New Class Takes Advocacy Skills to the Next Level
Ithaca, NEW YORK, Feb 19, 2015
There's moot court-and there's "moot court on steroids," which is how people describe a new course co-taught by John H. Blume and Hon. Richard C. Wesley '74. Formally called Federal Appellate Practice (FAP), the 3L class takes advocacy skills to the next level, culminating in oral arguments before the U.S. Court of Appeals for the Second Circuit in New York City.
"It's very intense," says Blume, the Samuel F. Leibowitz Professor of Trial Techniques and Director of Clinical, Advocacy, and Skills Programs. "It's all about learning by doing, developing the skillset that would make them successful federal appellate lawyers. That's our goal, and the most exciting parts for me are working closely with students and watching them push past their comfort zone. We see who they really are, and they get a real sense of what it's like to prepare for an appeal. It's total immersion."
Unlike the non-steroidal version, which Blume also supervises, FAP tackles twelve cases currently on the docket of the Supreme Court, with each student taking a turn as petitioner, respondent, co-counsel, and judge, choosing between a range of cases from criminal procedure to antitrust, constitutional, election, and labor law. Toward the beginning of the course, they're given a quick exercise with a motion to file, a paragraph of facts on the case, and ten minutes to prepare their oral argument; toward the end, they're each asked to submit a written brief in a pending Supreme Court case.
"We want them to finish with a good understanding of what it takes to be an appellate litigator," says Wesley, who has been a judge of the U.S. Court of Appeals for the Second Circuit since 2003; before that, he served on the New York Court of Appeals (1997-2003, appointed by Governor George Pataki), the Supreme Court Appellate Division (1994-1997, appointed by Governor Mario Cuomo), and the New York Supreme Court (1986-1994). "We want them to think about expressing themselves clearly, both orally and in written briefs, and how to present their argument. We drive home the fact that every case is really a story about human conflict, whether it's a contract involving multinational corporations or a criminal case involving a physical assault. To make their argument compelling, they need to see the big picture and express it as a story. And they do. They really get it."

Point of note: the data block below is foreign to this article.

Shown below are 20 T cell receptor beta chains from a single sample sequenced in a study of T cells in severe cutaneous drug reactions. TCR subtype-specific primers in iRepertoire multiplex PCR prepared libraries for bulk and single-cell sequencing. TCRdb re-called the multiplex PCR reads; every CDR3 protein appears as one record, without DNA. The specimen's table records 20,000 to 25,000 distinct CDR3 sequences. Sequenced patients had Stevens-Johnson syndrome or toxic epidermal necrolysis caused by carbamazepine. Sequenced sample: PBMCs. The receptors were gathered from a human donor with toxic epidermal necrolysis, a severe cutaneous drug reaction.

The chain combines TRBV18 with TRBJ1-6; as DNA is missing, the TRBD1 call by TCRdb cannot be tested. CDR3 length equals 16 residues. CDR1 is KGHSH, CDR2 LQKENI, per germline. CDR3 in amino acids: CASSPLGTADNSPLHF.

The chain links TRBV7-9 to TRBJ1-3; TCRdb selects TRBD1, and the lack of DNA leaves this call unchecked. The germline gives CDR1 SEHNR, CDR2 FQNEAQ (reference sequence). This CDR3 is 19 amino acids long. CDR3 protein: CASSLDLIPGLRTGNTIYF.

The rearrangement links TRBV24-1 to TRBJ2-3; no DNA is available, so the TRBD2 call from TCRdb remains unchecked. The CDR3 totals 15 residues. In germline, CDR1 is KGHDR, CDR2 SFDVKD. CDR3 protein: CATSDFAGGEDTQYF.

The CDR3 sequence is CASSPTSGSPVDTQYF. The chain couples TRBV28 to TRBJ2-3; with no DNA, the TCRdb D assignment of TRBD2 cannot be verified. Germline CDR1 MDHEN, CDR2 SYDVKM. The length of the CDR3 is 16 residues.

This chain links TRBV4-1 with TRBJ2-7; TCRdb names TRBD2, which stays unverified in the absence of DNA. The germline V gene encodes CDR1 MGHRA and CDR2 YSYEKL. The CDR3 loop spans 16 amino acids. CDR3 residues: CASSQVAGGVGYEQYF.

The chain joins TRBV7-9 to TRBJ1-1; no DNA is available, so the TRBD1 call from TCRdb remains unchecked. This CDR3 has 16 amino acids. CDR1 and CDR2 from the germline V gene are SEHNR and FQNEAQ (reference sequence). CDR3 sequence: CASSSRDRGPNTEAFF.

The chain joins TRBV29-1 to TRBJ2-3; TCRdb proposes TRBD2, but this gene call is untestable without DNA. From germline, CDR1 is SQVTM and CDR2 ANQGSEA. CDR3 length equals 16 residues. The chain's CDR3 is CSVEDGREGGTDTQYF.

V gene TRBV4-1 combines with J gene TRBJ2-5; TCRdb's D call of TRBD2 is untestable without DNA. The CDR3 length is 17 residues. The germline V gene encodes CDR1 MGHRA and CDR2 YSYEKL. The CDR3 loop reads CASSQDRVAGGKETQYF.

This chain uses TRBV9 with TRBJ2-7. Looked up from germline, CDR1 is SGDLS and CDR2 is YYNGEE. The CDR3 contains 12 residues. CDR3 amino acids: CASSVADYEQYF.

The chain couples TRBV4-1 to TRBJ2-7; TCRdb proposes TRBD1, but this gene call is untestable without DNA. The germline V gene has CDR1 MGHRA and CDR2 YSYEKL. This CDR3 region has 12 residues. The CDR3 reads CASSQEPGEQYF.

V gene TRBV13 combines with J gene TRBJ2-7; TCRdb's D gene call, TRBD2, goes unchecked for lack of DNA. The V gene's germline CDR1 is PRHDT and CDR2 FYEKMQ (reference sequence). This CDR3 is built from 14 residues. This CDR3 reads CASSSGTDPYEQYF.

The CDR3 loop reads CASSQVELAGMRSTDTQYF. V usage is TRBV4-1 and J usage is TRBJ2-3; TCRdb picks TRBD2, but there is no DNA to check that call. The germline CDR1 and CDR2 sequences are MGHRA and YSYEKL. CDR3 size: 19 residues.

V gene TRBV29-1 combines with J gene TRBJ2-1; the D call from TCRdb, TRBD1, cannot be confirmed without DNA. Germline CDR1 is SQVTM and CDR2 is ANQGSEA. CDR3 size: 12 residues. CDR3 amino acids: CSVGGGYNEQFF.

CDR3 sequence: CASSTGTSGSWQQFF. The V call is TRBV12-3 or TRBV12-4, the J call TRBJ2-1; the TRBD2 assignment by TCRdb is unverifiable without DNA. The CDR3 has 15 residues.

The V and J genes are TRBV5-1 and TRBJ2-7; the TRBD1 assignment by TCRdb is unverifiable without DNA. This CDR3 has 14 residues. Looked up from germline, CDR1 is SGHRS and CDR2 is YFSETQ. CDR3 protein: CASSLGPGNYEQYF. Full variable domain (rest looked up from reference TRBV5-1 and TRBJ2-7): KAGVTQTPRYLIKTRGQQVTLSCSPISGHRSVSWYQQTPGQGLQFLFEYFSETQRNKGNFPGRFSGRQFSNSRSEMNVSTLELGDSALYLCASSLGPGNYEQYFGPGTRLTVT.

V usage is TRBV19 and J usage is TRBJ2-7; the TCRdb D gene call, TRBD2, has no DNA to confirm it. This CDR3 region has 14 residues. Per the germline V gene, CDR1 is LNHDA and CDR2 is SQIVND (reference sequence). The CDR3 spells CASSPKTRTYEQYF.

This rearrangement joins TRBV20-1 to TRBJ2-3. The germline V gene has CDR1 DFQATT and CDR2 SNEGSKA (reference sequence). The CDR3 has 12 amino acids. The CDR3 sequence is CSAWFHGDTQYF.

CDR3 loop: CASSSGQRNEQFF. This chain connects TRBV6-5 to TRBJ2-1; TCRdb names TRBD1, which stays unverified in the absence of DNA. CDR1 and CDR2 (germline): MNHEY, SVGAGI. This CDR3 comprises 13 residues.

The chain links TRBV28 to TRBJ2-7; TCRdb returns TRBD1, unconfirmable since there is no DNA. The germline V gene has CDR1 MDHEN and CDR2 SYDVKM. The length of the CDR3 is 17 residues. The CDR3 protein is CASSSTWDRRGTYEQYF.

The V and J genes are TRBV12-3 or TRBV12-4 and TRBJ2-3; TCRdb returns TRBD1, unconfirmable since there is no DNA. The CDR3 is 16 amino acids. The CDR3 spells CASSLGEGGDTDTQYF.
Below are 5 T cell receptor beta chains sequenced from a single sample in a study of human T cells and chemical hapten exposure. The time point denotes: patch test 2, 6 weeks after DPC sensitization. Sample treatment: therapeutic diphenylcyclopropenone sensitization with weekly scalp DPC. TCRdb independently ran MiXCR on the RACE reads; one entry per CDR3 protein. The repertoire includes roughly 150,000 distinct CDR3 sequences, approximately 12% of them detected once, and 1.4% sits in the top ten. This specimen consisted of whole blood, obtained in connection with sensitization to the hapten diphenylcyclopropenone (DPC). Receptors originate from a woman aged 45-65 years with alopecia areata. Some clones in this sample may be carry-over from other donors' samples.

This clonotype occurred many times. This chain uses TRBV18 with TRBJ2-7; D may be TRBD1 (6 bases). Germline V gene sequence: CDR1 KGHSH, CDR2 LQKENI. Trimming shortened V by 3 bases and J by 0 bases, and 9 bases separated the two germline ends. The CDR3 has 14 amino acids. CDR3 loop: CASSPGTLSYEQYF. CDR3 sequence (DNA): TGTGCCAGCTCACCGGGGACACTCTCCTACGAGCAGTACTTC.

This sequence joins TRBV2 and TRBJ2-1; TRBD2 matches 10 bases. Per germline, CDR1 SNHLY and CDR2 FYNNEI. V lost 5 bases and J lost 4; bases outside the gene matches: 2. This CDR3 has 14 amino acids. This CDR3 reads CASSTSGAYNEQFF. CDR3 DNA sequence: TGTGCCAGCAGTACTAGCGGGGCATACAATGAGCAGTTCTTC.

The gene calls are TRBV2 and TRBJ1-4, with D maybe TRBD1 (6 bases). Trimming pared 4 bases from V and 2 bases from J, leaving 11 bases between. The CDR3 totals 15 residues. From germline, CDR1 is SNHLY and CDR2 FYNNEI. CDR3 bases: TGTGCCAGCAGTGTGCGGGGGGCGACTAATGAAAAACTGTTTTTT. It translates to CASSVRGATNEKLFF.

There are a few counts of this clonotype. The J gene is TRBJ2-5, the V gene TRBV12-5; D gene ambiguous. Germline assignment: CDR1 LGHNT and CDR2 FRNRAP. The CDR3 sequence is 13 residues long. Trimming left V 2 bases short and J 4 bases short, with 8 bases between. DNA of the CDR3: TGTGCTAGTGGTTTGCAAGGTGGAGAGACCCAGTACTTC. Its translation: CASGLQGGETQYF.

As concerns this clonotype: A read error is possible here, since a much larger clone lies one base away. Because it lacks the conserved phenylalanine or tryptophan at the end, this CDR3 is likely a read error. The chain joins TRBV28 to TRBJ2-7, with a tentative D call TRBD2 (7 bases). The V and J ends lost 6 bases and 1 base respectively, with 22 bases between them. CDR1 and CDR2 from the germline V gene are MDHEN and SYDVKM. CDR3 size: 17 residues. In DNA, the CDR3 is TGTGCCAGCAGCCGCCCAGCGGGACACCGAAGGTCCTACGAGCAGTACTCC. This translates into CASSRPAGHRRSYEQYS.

For Christopher Sanchez '15, the turning point came when he watched a video of his first oral argument. He looked nervous, his voice was too quiet, and he didn't answer all the judge's questions. By his second attempt, all that had changed, and by his third attempt, arguing before a panel of Second Circuit judges in the Thurgood Marshall U.S. Courthouse, he was ready. "I went into the Second Circuit with a lot more confidence than I had before," says Sanchez, who plans to become a public defender, and received an Exemplary Public Service Award earlier this year. "Those oral arguments had really transformed me. I knew I could do this."
The case was Warger v. Shauers, which hinged on a question of alleged misconduct by a jury foreperson: Could deliberations be admitted as evidence the foreperson had lied during selection, and had exerted "improper outside influence" to sway the verdict in Shauers' favor?
"I did a lot of research on how the rules of evidence were actually made, so I could talk about whether or not Congress had intended to block this kind of evidence," says Sanchez. "That made me much quicker on my feet. I was able to answer all the judges' questions, and by the end, one of the judges said he'd be happy to have me and my opposing counsel in his courtroom at any time, and that we'd done better than a lot of attorneys they see on a daily basis. Given where I started in the class, that was very remarkable."
"It was definitely the best class I've taken at Cornell," he continues. "It was the most difficult, but also the most rewarding."